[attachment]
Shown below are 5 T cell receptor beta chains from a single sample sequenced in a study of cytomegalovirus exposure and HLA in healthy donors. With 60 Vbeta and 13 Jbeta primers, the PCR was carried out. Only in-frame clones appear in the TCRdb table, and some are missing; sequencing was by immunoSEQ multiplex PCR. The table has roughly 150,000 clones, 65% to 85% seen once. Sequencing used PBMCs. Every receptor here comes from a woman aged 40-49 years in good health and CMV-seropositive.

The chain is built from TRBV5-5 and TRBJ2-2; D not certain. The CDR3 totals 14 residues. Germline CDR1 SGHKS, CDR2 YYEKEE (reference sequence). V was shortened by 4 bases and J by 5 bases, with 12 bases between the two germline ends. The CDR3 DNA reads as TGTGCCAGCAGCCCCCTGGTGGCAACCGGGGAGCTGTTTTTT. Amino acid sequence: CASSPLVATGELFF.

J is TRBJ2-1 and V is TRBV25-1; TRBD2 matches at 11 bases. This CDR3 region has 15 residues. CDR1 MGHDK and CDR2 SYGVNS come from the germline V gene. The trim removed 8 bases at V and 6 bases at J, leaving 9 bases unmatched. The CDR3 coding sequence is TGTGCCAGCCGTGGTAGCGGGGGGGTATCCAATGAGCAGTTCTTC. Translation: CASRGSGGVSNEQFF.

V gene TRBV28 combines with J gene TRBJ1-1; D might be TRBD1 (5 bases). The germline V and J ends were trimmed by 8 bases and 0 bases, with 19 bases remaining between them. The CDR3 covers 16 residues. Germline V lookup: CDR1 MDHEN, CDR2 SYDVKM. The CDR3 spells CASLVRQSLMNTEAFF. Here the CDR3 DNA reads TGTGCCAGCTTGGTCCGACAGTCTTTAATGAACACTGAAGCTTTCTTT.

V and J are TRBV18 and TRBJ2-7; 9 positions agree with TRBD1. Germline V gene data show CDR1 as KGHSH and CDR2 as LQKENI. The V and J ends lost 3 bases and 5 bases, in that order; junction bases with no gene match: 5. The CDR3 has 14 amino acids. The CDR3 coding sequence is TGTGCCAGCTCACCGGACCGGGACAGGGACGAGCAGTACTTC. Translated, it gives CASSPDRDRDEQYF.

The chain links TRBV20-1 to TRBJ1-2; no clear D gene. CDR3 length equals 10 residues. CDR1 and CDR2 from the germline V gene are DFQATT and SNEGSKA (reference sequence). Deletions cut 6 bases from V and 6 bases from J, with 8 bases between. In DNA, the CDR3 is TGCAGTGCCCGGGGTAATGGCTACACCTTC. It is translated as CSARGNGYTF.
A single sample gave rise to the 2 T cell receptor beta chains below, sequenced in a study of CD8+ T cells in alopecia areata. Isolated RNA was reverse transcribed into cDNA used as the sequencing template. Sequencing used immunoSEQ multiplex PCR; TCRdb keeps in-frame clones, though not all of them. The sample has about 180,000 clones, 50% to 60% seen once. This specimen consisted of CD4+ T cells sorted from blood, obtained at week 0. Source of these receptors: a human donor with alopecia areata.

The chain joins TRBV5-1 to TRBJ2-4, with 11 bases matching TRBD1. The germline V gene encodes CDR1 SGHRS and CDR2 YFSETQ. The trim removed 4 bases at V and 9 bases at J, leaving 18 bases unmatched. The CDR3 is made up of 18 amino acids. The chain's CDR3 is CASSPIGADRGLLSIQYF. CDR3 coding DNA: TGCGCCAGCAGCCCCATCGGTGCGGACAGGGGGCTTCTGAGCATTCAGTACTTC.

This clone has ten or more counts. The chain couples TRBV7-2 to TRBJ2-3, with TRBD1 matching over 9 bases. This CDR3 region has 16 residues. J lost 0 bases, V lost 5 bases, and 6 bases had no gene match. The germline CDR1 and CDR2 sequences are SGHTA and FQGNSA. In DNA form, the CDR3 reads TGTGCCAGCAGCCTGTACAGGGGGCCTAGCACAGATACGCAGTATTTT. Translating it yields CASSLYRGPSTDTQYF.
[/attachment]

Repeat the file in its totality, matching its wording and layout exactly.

Shown below are 5 T cell receptor beta chains from a single sample sequenced in a study of cytomegalovirus exposure and HLA in healthy donors. With 60 Vbeta and 13 Jbeta primers, the PCR was carried out. Only in-frame clones appear in the TCRdb table, and some are missing; sequencing was by immunoSEQ multiplex PCR. The table has roughly 150,000 clones, 65% to 85% seen once. Sequencing used PBMCs. Every receptor here comes from a woman aged 40-49 years in good health and CMV-seropositive.

The chain is built from TRBV5-5 and TRBJ2-2; D not certain. The CDR3 totals 14 residues. Germline CDR1 SGHKS, CDR2 YYEKEE (reference sequence). V was shortened by 4 bases and J by 5 bases, with 12 bases between the two germline ends. The CDR3 DNA reads as TGTGCCAGCAGCCCCCTGGTGGCAACCGGGGAGCTGTTTTTT. Amino acid sequence: CASSPLVATGELFF.

J is TRBJ2-1 and V is TRBV25-1; TRBD2 matches at 11 bases. This CDR3 region has 15 residues. CDR1 MGHDK and CDR2 SYGVNS come from the germline V gene. The trim removed 8 bases at V and 6 bases at J, leaving 9 bases unmatched. The CDR3 coding sequence is TGTGCCAGCCGTGGTAGCGGGGGGGTATCCAATGAGCAGTTCTTC. Translation: CASRGSGGVSNEQFF.

V gene TRBV28 combines with J gene TRBJ1-1; D might be TRBD1 (5 bases). The germline V and J ends were trimmed by 8 bases and 0 bases, with 19 bases remaining between them. The CDR3 covers 16 residues. Germline V lookup: CDR1 MDHEN, CDR2 SYDVKM. The CDR3 spells CASLVRQSLMNTEAFF. Here the CDR3 DNA reads TGTGCCAGCTTGGTCCGACAGTCTTTAATGAACACTGAAGCTTTCTTT.

V and J are TRBV18 and TRBJ2-7; 9 positions agree with TRBD1. Germline V gene data show CDR1 as KGHSH and CDR2 as LQKENI. The V and J ends lost 3 bases and 5 bases, in that order; junction bases with no gene match: 5. The CDR3 has 14 amino acids. The CDR3 coding sequence is TGTGCCAGCTCACCGGACCGGGACAGGGACGAGCAGTACTTC. Translated, it gives CASSPDRDRDEQYF.

The chain links TRBV20-1 to TRBJ1-2; no clear D gene. CDR3 length equals 10 residues. CDR1 and CDR2 from the germline V gene are DFQATT and SNEGSKA (reference sequence). Deletions cut 6 bases from V and 6 bases from J, with 8 bases between. In DNA, the CDR3 is TGCAGTGCCCGGGGTAATGGCTACACCTTC. It is translated as CSARGNGYTF.
A single sample gave rise to the 2 T cell receptor beta chains below, sequenced in a study of CD8+ T cells in alopecia areata. Isolated RNA was reverse transcribed into cDNA used as the sequencing template. Sequencing used immunoSEQ multiplex PCR; TCRdb keeps in-frame clones, though not all of them. The sample has about 180,000 clones, 50% to 60% seen once. This specimen consisted of CD4+ T cells sorted from blood, obtained at week 0. Source of these receptors: a human donor with alopecia areata.

The chain joins TRBV5-1 to TRBJ2-4, with 11 bases matching TRBD1. The germline V gene encodes CDR1 SGHRS and CDR2 YFSETQ. The trim removed 4 bases at V and 9 bases at J, leaving 18 bases unmatched. The CDR3 is made up of 18 amino acids. The chain's CDR3 is CASSPIGADRGLLSIQYF. CDR3 coding DNA: TGCGCCAGCAGCCCCATCGGTGCGGACAGGGGGCTTCTGAGCATTCAGTACTTC.

This clone has ten or more counts. The chain couples TRBV7-2 to TRBJ2-3, with TRBD1 matching over 9 bases. This CDR3 region has 16 residues. J lost 0 bases, V lost 5 bases, and 6 bases had no gene match. The germline CDR1 and CDR2 sequences are SGHTA and FQGNSA. In DNA form, the CDR3 reads TGTGCCAGCAGCCTGTACAGGGGGCCTAGCACAGATACGCAGTATTTT. Translating it yields CASSLYRGPSTDTQYF.